Issue No. 9, Article 6/May 23, 2008
Nitrogen and Phosphorus for Wheat
This spring continues to be unusually wet and cool. These conditions have caused concern, and rightfully so, for wheat producers. In the last week there have been many reports of stunted growth and entire wheat plants showing pale or yellow leaves. What is causing these symptoms? In hope of finding an answer, many farmers are sending samples to be tested for disease. When the results are negative, the next obvious step is to investigate tissue nutrient content, with nitrogen (N) and phosphorus (P) being the nutrients of interest, for two main reasons: wheat is very sensitive to N and P deficiency, and stunted growth is a typical symptom of P deficiency and yellow chlorotic leaves are typical of N deficiency.
Although plants are stunted, the suspicion of P deficiency can be dispelled because P deficiencies do not fit the other symptoms being reported. Deficient wheat will tend to show very dark green leaves, and purple tissue will start to develop in the tips of lower leaves, progressing along the leaf margins until the entire leaf blade shows purpling. Nitrogen deficiency, on the other hand, is more difficult to diagnose by visual examination under the weather conditions that have prevailed for most of the spring. However, some N deficiency symptoms should be possible to detect visually. Typically, unless wheat is under severe N deficiency, newer leaves remain green while older leaves tend to be lighter in color and may die. This is because under deficient supply, N is remobilized within the plant to newer tissues. Still, if it is not clear by visual examination whether the symptoms indicate N deficiency, there are two important points to consider before deciding to apply expensive nitrogen.
First, how was the crop fertilized? Typically, a small portion of the total N application (depending on the N-supplying power of the soil between 15 and 30 lb N/acre) is done prior to seeding in the fall along with a full application of P. In the spring, or late winter, the remaining N is top-dressed. Top-dressing is generally most effective when done as close as possible to the time that regrowth begins. Some people prefer to split N applications in the spring. In most years splitting the application does not result in increased seed yield. In wet springs, such as this year, there is greater chance for the split method to be more effective than a single application. However, if most of the N was applied this year at appropriate rates, there is little reason to suspect that the severe yellow symptoms observed in the field are related to N deficiency, the reason being that poor weather conditions are creating a very stressful environment for wheat production this year.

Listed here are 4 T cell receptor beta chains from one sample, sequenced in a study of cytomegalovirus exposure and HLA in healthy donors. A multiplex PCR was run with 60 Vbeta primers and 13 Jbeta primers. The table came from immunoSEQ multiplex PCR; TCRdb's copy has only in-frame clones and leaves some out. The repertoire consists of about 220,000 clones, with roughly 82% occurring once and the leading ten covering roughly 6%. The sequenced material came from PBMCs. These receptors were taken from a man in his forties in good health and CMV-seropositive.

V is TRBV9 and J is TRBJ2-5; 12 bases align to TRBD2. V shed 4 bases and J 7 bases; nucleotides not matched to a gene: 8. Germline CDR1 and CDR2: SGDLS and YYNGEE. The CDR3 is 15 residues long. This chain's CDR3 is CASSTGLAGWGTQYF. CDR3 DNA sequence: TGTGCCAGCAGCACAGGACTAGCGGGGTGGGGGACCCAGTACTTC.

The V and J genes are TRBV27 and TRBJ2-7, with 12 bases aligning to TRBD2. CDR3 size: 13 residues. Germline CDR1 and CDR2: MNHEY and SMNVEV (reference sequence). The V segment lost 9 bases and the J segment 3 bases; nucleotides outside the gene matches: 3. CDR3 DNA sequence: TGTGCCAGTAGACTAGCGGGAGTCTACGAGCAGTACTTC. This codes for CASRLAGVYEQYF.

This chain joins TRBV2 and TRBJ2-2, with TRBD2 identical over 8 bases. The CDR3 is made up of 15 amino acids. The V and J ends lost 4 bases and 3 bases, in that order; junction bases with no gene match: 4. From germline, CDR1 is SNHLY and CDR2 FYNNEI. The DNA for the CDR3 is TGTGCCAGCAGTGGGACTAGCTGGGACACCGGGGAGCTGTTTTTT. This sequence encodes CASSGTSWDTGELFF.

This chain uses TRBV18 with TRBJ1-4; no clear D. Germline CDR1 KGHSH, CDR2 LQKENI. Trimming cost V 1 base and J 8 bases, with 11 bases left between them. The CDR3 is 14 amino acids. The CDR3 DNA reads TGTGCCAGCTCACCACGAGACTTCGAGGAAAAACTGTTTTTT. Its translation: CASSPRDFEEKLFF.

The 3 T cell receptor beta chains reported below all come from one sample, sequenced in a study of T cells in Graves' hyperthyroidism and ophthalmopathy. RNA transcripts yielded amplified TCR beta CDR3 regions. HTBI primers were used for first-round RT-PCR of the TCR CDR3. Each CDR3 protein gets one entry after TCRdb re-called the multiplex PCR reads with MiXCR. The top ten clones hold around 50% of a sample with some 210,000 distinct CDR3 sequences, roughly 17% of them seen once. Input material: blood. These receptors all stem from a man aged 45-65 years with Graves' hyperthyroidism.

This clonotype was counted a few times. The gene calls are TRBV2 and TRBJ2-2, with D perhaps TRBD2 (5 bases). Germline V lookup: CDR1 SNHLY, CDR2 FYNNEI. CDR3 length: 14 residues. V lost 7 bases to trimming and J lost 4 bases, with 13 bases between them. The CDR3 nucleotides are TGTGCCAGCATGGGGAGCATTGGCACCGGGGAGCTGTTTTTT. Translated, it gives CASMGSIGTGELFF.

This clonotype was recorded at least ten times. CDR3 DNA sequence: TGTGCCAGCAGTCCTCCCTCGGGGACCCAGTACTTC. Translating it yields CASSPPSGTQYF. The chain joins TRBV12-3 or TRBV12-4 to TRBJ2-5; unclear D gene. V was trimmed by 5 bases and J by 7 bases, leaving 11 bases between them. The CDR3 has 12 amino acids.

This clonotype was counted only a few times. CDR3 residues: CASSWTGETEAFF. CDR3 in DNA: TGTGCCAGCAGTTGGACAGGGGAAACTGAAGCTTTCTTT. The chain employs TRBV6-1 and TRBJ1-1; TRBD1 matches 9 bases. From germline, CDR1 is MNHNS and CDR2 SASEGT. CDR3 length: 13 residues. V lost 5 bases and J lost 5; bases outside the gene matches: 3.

This is the second point I would like to discuss. This spring has been unusually wet and cool. Some of the most important factors influencing nutrient availability and plant growth (including root growth that is important for nutrient uptake) are temperature, water availability, and soil oxygen levels. With the exception of water availability, all other factors have been marginal for wheat to grow and take up nutrients present in the soil. Low light intensity caused by substantial cloud cover has exacerbated the problem by limiting photosynthetic activity necessary to generate the required energy for growth and nutrient uptake. I suspect that most of the yellowing we see now in wheat fields will disappear if the soils dry a little and more sunlight starts to shine. If weather conditions improve quickly and some N remains to be applied, it can be supplied up to heading time. However, it is critical to realize that the response to N declines rapidly after the start of the flag leaf stage, and some yield potential has likely been lost at this point. Rates thus should be adjusted accordingly. If N was already applied at rates close to the recommended maximum, it is very unlikely that a yield response to additional N would occur.--Fabián G. Fernández